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A Journal on Anesthesiology, Resuscitation, Analgesia and Intensive Care
Minerva Anestesiologica 2013 September;79(9):1039-48
Management of the patient with diabetic peripheral neuropathy presenting for peripheral regional anesthesia: a European survey and review of literature
Lirk P. 1, Rutten M. V. H. 1, Haller I. 2, Stevens M. F. 1, Laudolff-Birmingham J. 3, Hollmann M. 1, Birmingham B. 4 ✉
1 Department of Anesthesiology, Academic Medical Center, University of Amsterdam, The Netherlands;
2 Department of Anesthesiology and Critical Care Medicine, Innsbruck Medical University, Innsbruck, Austria;
3 Lexington College, Chicago, IL, USA;
4 Department of Anesthesiology, Rush University Medical Center, Chicago IL, USA
Background: Diabetic peripheral neuropathy (DPN) is a frequent complication of longstanding diabetes mellitus. There is no evidence-based consensus whether neuropathic patients undergoing peripheral regional anesthesia are at increased risk of neurologic damage. It is unknown whether these controversial results have been incorporated into clinical practice. We conducted a survey to test the hypothesis that the majority of respondents would consider DPN a potential risk factor for nerve damage in regional anesthesia, and would adapt their technique when performing regional anesthesia. In parallel, we sought to summarize the current knowledge-base regarding regional anesthesia and DPN.
Methods: We therefore performed 1) a literature search to review current literature and 2) an online computer-based survey among members of the European Society of Regional Anesthesia and Pain Therapy (ESRA).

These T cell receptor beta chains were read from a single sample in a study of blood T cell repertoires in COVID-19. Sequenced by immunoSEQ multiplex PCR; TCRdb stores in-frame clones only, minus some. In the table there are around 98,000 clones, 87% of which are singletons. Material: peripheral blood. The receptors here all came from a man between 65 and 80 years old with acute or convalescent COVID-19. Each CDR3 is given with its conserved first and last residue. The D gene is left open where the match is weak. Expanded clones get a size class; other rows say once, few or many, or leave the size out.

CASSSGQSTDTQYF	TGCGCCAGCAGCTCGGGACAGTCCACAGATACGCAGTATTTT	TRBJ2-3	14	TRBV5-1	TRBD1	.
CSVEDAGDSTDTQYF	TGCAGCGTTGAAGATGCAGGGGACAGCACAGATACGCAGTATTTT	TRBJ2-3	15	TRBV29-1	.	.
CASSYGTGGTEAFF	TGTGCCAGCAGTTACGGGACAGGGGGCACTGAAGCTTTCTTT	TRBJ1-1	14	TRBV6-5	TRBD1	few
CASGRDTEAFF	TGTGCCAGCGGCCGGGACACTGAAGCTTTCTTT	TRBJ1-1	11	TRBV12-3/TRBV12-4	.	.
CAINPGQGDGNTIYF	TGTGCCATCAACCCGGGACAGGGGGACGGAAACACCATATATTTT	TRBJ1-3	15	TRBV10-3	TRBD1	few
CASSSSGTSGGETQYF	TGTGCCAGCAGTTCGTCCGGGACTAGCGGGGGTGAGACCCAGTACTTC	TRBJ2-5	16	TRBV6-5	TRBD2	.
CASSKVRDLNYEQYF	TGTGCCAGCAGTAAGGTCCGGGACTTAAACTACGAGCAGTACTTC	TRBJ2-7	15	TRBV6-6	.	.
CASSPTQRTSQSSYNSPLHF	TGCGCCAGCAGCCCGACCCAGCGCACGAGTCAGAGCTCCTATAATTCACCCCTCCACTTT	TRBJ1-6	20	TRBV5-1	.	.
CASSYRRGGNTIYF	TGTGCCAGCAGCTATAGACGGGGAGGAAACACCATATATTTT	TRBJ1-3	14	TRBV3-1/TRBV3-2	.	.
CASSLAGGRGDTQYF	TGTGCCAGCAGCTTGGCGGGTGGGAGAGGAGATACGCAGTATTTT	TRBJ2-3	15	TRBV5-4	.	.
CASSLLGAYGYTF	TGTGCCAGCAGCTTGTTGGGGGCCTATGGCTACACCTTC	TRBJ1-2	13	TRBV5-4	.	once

Results: The overall response rate was 19% (584 responders/3107 invitations). About a quarter of participants would avoid regional anesthesia in patients with diabetic neuropathy, and 59% of respondents would counsel patients with diabetic neuropathy about increased risk of regional anesthesia. When techniques were modified, most participants would decrease or omit epinephrine, while fewer respondents would decrease dose of local anesthetic or perform other adjustments. More than 80% agreed with the statement that nerve blocks could be performed safely in diabetic neuropathic patients.
Conclusion: In conclusion, we report the results of the first survey analyzing attitudes and standards of care among European anesthesiologists with regards to regional anesthesia in DPN. While literature is divided on the question whether pre-existing diabetic neuropathy is a risk factor for new neurological deficit after regional anesthesia, most of the responders of this survey take measures to reduce risks, counsel patients on a possible greater risk of neurologic complications, but only a minority of responders would avoid peripheral regional anesthesia altogether.